What Is the Carbon Cycle? Photosynthesis, Decomposition, Respiration and Combustion
Carbon cycles from the atmosphere into plants and living things.
For example, carbon is a pollutant in the atmosphere as carbon dioxide.
But it’s also the most important building block for all living things including glucose.
Over millions of years, carbon can get re-purposed into hydrocarbons. This is the long-term carbon cycle.
So, carbon takes up various forms: glucose in plants, carbon dioxide in the air and hydrocarbons like coal.
But today, we’ll talk about the short-term carbon cycle that just takes days, months or years for carbon to cycle through the environment.
Plants pull in carbon dioxide out of the air through photosynthesis. Even though carbon dioxide makes up less than 1% of the atmosphere, it plays a major role for living things.
With CO2 and H2O in the atmosphere, photosynthesis produces sugars like glucose. This is the plant material that plants synthesize on their own.
If you have the right conditions, this process can repeat for centuries. Not only does photosynthesis pulls carbon dioxide out of the atmosphere, but it’s fuels all living things as a source of energy.
By mostly using sunlight, water and carbon dioxide, plants can grow. In turn, animals consume food for energy using O2 and giving off CO2. Alternatively, they die, decay and decompose repeating for millions of years.
Decomposition is the process of breaking down plants. Over vast periods of time, layers of sediment build on each other. Because of the pressure and heat from within the Earth’s crust, this generates fossil fuels. Much of this happened during the Carboniferous Era.
For example, coal, oil and natural gas (methane) are some of the common fossil fuels. Over the long-term, the decomposition of dead matter generates these fossil fuel products.
Anaerobic decomposition involves bacteria breaking down organic matter such as glucose into CO2 and methane (CH4). The nutrient cycle recycles inorganic and organic material in soil through the process of decomposition. Then, it goes back again through the same process again.
You and I are both made of carbon. We consume plants. But we also breathe in the air, which has carbon in the form of carbon dioxide.
Animals rely on plants for food, energy and oxygen. Our cells require oxygen to break down the food we consume through cellular respiration.
Once consumed, carbon dioxide is released into the atmosphere because of cell respiration. In turn, this CO2 produced from respiring cells can be used in photosynthesis again.
In other words, the plants use solar energy to break apart that same carbon dioxide in the air. Through photosynthesis, it uses that same carbon for plant material in turn releasing oxygen again.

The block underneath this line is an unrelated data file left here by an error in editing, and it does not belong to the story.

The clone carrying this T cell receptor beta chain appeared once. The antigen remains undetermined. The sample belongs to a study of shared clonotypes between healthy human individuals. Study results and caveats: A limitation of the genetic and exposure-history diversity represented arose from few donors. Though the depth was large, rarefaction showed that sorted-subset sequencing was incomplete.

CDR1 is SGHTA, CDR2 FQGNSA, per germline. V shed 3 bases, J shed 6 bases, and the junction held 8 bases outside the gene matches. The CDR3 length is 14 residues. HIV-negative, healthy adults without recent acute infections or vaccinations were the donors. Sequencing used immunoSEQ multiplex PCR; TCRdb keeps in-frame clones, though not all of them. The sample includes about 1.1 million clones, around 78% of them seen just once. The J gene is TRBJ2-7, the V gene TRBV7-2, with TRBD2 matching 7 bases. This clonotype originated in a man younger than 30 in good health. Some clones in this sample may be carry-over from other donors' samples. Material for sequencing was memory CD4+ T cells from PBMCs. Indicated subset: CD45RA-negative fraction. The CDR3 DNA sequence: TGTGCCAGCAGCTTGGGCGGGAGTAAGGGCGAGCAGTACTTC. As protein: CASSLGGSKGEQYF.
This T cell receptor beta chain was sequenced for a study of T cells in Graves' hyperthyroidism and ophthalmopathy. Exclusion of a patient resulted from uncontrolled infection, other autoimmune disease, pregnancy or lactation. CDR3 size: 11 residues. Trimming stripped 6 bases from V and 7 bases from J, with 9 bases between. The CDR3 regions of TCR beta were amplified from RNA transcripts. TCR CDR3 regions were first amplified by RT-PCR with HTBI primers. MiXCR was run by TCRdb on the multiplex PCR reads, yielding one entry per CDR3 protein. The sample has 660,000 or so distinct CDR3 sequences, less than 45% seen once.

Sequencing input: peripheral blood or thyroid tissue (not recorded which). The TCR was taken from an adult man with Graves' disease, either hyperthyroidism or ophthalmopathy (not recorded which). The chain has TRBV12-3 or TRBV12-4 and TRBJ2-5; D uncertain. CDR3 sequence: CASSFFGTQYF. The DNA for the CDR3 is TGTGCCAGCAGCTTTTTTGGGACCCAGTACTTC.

Our cars use carbon in the form of fossil fuels. And carbon is also a pollutant as carbon dioxide
We extracting fossil fuels, combustion involves burning them to produce energy. But a by-product of combustion is that it releases carbon dioxide back into the atmosphere. And too much CO2 increases the greenhouse effect.
And as we deplete our oil reserves adding CO2 into the air daily, this affects the carbon cycle with an imbalance of oxygen and carbon. Carbon dioxide is one of the greenhouse gases contributing to climate change.
But there is a limit for how much fossil fuels we can extract. Over millions of years, phytoplankton resting on the ocean surface photosynthesizes and takes in CO2.
Using sunlight, it creates a molecule called glucose (C6H12O6) and sinks to bottom of the ocean. Humans discovered these fossil fuels beneath the ocean and started to drill the ancient plankton which became oil.
Long-term carbon cycle summary
Today, you’ve learned how carbon cycles from the atmosphere and then into plants and living things. But the distinction between the short-term carbon cycle is that this cycle takes millions of years to come full circle.
Instead of carbon converting into sugars, carbon is re-purposed into fossil fuels like coal. When plants are buried and compacted over millions of years, they become hydrocarbons.
When you drive your gas-powered car, you tap into Earth’s carbon reserves deposited hundreds of million years ago. These fossil fuels are released into the air as carbon dioxide and water vapor.
It may stay in the atmosphere for awhile, but eventually plants consume it during photosynthesis. So that same weight from the tank of gasoline gets converted into wood or plant material by photosynthesis.